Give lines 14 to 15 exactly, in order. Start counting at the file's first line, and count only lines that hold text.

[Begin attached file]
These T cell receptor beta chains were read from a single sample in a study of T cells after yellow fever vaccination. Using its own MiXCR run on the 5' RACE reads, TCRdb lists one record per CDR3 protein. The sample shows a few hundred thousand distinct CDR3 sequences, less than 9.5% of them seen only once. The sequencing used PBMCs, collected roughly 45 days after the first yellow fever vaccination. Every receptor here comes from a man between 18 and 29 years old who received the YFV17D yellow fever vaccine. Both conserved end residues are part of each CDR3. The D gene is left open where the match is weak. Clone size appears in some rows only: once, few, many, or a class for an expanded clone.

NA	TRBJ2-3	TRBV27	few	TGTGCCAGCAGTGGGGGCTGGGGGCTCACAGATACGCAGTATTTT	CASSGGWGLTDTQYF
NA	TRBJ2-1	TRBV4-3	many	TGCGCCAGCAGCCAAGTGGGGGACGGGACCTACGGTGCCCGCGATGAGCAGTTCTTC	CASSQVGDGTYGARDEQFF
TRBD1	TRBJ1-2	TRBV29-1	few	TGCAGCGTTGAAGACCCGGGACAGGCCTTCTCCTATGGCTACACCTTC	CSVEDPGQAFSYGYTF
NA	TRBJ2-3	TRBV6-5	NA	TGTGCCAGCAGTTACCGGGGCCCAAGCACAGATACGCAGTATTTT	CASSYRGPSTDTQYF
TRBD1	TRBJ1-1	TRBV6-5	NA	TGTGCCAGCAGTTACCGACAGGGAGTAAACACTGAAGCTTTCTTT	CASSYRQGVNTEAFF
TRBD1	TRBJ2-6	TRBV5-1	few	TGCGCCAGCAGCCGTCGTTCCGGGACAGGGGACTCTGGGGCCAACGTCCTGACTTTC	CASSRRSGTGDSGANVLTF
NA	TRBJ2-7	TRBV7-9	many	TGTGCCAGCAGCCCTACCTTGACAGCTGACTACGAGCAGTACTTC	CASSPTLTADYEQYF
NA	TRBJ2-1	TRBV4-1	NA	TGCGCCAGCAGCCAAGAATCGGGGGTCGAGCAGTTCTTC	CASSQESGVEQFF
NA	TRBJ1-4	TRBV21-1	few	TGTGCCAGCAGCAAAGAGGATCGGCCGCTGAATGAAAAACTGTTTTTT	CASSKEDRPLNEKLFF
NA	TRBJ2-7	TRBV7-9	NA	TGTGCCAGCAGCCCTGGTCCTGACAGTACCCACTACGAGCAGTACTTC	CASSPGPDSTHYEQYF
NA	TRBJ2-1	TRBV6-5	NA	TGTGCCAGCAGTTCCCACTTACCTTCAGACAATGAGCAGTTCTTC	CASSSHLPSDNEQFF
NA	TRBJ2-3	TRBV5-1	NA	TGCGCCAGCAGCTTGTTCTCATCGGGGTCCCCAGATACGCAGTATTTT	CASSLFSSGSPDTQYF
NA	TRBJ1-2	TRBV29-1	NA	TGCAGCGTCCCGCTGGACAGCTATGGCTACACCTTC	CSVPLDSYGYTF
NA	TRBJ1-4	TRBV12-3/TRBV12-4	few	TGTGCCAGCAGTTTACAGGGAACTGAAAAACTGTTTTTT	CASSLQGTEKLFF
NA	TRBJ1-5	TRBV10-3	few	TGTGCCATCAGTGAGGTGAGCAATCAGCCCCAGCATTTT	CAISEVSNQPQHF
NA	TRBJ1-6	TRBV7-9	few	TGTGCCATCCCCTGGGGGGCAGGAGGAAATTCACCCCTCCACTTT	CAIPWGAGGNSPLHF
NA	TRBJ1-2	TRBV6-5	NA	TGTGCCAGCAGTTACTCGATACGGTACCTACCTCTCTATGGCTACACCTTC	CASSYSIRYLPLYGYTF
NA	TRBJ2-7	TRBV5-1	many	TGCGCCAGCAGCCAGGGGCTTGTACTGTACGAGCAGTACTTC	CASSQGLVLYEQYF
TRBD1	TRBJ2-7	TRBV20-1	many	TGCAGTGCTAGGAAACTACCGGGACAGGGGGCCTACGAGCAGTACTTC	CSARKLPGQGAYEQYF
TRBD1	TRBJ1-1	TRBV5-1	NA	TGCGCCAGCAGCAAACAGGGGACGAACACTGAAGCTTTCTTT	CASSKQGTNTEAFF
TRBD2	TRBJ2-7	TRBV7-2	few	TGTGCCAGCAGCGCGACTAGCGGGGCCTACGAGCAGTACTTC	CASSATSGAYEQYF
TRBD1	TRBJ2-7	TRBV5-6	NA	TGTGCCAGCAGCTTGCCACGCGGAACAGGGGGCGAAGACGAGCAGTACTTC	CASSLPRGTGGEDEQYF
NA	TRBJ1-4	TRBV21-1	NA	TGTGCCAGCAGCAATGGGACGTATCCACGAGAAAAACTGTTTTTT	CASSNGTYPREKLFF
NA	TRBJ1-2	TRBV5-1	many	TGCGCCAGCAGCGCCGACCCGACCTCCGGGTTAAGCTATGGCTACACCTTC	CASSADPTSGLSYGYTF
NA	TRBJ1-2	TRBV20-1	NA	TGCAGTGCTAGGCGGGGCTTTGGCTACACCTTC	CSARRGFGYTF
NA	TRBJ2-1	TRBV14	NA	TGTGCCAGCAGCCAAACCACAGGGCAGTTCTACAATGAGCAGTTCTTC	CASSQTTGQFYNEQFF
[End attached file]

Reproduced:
NA	TRBJ1-2	TRBV29-1	NA	TGCAGCGTCCCGCTGGACAGCTATGGCTACACCTTC	CSVPLDSYGYTF
NA	TRBJ1-4	TRBV12-3/TRBV12-4	few	TGTGCCAGCAGTTTACAGGGAACTGAAAAACTGTTTTTT	CASSLQGTEKLFF